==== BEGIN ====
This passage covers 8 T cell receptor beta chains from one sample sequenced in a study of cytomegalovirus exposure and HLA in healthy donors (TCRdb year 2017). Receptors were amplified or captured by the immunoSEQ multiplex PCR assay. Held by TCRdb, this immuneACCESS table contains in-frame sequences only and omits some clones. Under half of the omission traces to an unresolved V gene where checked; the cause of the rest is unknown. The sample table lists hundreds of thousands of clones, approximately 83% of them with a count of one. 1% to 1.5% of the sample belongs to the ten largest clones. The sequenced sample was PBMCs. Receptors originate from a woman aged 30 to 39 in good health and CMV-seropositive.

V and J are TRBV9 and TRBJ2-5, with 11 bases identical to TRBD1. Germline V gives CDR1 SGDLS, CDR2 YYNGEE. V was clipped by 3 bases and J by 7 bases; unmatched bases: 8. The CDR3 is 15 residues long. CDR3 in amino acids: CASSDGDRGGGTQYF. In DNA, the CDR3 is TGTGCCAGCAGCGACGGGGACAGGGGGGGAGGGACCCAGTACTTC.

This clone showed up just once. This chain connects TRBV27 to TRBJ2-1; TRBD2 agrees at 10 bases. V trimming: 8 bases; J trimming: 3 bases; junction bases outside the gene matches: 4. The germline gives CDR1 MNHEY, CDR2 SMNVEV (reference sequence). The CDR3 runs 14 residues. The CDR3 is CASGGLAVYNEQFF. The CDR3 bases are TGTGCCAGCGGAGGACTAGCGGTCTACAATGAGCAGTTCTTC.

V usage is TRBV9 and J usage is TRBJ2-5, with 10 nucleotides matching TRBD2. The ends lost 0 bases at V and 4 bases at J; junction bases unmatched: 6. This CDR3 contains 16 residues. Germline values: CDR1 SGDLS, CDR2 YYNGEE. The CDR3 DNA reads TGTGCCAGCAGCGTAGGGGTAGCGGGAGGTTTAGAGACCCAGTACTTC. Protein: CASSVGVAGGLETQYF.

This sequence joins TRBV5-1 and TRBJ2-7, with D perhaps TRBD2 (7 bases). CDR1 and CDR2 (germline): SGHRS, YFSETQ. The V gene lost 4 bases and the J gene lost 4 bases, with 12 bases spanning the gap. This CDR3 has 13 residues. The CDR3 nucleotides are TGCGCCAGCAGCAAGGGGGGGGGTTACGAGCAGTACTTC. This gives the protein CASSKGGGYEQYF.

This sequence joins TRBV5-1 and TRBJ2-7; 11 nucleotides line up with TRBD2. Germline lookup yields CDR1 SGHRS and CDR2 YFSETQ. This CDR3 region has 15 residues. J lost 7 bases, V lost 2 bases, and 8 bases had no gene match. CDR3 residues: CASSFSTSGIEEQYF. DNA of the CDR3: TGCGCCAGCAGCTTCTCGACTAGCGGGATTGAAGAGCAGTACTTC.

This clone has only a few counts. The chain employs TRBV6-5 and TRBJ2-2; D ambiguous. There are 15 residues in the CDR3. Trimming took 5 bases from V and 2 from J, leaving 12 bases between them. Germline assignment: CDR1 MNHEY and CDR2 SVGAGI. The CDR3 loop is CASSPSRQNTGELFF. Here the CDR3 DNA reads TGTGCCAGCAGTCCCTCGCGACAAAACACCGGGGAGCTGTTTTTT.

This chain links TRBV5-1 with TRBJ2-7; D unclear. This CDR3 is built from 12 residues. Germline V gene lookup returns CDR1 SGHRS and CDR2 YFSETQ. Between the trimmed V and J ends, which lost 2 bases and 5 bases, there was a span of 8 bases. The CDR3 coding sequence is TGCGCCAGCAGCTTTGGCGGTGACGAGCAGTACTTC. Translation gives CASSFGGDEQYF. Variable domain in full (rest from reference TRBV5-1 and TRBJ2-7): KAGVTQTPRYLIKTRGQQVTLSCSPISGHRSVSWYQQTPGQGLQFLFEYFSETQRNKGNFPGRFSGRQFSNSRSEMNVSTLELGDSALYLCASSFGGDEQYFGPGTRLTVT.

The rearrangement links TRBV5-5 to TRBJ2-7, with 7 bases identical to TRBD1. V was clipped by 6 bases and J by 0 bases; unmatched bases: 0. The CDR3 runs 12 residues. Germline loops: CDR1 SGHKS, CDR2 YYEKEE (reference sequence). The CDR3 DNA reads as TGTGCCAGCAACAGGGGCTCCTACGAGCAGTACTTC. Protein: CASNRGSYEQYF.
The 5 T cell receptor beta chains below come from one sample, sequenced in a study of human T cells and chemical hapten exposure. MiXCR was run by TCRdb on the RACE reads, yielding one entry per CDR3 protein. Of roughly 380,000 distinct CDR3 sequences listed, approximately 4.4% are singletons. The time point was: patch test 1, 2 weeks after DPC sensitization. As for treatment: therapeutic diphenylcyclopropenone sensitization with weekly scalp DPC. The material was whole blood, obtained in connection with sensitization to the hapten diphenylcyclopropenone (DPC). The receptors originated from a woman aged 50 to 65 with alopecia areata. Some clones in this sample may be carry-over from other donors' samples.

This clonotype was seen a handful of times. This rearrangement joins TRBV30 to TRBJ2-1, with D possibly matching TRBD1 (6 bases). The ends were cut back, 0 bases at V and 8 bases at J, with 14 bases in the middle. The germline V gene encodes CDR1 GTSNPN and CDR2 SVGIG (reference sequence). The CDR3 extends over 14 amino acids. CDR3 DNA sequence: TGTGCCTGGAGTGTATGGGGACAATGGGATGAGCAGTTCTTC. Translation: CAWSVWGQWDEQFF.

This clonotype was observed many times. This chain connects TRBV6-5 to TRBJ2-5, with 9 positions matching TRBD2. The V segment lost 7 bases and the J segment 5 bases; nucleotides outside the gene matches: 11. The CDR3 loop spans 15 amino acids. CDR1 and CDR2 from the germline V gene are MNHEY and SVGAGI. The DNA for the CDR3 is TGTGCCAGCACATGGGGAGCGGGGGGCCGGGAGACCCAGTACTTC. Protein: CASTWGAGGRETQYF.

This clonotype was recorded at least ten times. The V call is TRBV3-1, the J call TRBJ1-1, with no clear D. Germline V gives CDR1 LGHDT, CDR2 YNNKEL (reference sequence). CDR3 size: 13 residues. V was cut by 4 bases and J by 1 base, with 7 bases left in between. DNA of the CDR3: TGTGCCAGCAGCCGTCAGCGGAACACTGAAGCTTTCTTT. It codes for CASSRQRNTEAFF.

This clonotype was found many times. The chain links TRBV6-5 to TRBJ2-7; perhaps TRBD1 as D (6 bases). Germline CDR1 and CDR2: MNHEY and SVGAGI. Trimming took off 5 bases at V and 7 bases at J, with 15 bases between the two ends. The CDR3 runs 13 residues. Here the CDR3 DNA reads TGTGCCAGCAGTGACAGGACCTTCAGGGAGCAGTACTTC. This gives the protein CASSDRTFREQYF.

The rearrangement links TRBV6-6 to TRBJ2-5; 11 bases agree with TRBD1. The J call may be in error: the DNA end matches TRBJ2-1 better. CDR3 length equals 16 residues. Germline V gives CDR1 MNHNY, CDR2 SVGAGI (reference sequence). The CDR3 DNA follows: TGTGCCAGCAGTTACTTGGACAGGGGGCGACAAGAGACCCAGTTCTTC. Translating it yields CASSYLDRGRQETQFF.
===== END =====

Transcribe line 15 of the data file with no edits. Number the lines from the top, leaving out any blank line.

The rearrangement links TRBV6-6 to TRBJ2-5; 11 bases agree with TRBD1. The J call may be in error: the DNA end matches TRBJ2-1 better. CDR3 length equals 16 residues. Germline V gives CDR1 MNHNY, CDR2 SVGAGI (reference sequence). The CDR3 DNA follows: TGTGCCAGCAGTTACTTGGACAGGGGGCGACAAGAGACCCAGTTCTTC. Translating it yields CASSYLDRGRQETQFF.